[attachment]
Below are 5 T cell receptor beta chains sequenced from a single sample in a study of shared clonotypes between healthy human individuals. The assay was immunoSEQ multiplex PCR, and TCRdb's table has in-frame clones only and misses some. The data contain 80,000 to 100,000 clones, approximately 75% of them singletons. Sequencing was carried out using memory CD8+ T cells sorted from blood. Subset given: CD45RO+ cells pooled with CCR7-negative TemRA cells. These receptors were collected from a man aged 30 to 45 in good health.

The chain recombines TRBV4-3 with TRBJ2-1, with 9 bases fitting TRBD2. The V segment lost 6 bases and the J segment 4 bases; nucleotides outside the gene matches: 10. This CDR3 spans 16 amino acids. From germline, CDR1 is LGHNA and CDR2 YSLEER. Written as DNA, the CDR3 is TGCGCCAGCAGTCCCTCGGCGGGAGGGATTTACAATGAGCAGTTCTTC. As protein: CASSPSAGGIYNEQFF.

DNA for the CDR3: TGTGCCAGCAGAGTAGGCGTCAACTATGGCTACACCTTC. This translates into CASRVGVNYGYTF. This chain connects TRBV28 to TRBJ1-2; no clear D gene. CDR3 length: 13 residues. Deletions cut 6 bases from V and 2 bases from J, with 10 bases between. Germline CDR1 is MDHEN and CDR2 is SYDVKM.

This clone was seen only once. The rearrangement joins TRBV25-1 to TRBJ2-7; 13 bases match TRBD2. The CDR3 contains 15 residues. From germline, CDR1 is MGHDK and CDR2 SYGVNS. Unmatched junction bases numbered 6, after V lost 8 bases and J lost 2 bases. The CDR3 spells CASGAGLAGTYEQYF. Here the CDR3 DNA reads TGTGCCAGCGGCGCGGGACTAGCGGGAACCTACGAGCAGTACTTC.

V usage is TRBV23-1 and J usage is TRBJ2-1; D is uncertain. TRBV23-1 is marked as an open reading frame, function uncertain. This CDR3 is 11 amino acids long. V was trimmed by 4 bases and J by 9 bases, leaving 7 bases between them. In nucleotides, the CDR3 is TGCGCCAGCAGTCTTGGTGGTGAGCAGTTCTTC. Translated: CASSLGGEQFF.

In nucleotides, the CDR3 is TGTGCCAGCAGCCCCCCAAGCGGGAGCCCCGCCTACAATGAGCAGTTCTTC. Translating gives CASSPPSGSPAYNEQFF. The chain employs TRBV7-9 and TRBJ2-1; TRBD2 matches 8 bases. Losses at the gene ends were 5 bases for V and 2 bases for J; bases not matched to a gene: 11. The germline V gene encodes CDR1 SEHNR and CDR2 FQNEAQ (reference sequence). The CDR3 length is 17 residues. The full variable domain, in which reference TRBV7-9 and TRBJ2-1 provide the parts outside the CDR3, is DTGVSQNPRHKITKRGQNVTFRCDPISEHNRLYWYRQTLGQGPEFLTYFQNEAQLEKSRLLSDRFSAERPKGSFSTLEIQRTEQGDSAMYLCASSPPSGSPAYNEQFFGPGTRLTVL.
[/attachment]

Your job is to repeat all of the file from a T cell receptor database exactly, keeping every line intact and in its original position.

Below are 5 T cell receptor beta chains sequenced from a single sample in a study of shared clonotypes between healthy human individuals. The assay was immunoSEQ multiplex PCR, and TCRdb's table has in-frame clones only and misses some. The data contain 80,000 to 100,000 clones, approximately 75% of them singletons. Sequencing was carried out using memory CD8+ T cells sorted from blood. Subset given: CD45RO+ cells pooled with CCR7-negative TemRA cells. These receptors were collected from a man aged 30 to 45 in good health.

The chain recombines TRBV4-3 with TRBJ2-1, with 9 bases fitting TRBD2. The V segment lost 6 bases and the J segment 4 bases; nucleotides outside the gene matches: 10. This CDR3 spans 16 amino acids. From germline, CDR1 is LGHNA and CDR2 YSLEER. Written as DNA, the CDR3 is TGCGCCAGCAGTCCCTCGGCGGGAGGGATTTACAATGAGCAGTTCTTC. As protein: CASSPSAGGIYNEQFF.

DNA for the CDR3: TGTGCCAGCAGAGTAGGCGTCAACTATGGCTACACCTTC. This translates into CASRVGVNYGYTF. This chain connects TRBV28 to TRBJ1-2; no clear D gene. CDR3 length: 13 residues. Deletions cut 6 bases from V and 2 bases from J, with 10 bases between. Germline CDR1 is MDHEN and CDR2 is SYDVKM.

This clone was seen only once. The rearrangement joins TRBV25-1 to TRBJ2-7; 13 bases match TRBD2. The CDR3 contains 15 residues. From germline, CDR1 is MGHDK and CDR2 SYGVNS. Unmatched junction bases numbered 6, after V lost 8 bases and J lost 2 bases. The CDR3 spells CASGAGLAGTYEQYF. Here the CDR3 DNA reads TGTGCCAGCGGCGCGGGACTAGCGGGAACCTACGAGCAGTACTTC.

V usage is TRBV23-1 and J usage is TRBJ2-1; D is uncertain. TRBV23-1 is marked as an open reading frame, function uncertain. This CDR3 is 11 amino acids long. V was trimmed by 4 bases and J by 9 bases, leaving 7 bases between them. In nucleotides, the CDR3 is TGCGCCAGCAGTCTTGGTGGTGAGCAGTTCTTC. Translated: CASSLGGEQFF.

In nucleotides, the CDR3 is TGTGCCAGCAGCCCCCCAAGCGGGAGCCCCGCCTACAATGAGCAGTTCTTC. Translating gives CASSPPSGSPAYNEQFF. The chain employs TRBV7-9 and TRBJ2-1; TRBD2 matches 8 bases. Losses at the gene ends were 5 bases for V and 2 bases for J; bases not matched to a gene: 11. The germline V gene encodes CDR1 SEHNR and CDR2 FQNEAQ (reference sequence). The CDR3 length is 17 residues. The full variable domain, in which reference TRBV7-9 and TRBJ2-1 provide the parts outside the CDR3, is DTGVSQNPRHKITKRGQNVTFRCDPISEHNRLYWYRQTLGQGPEFLTYFQNEAQLEKSRLLSDRFSAERPKGSFSTLEIQRTEQGDSAMYLCASSPPSGSPAYNEQFFGPGTRLTVL.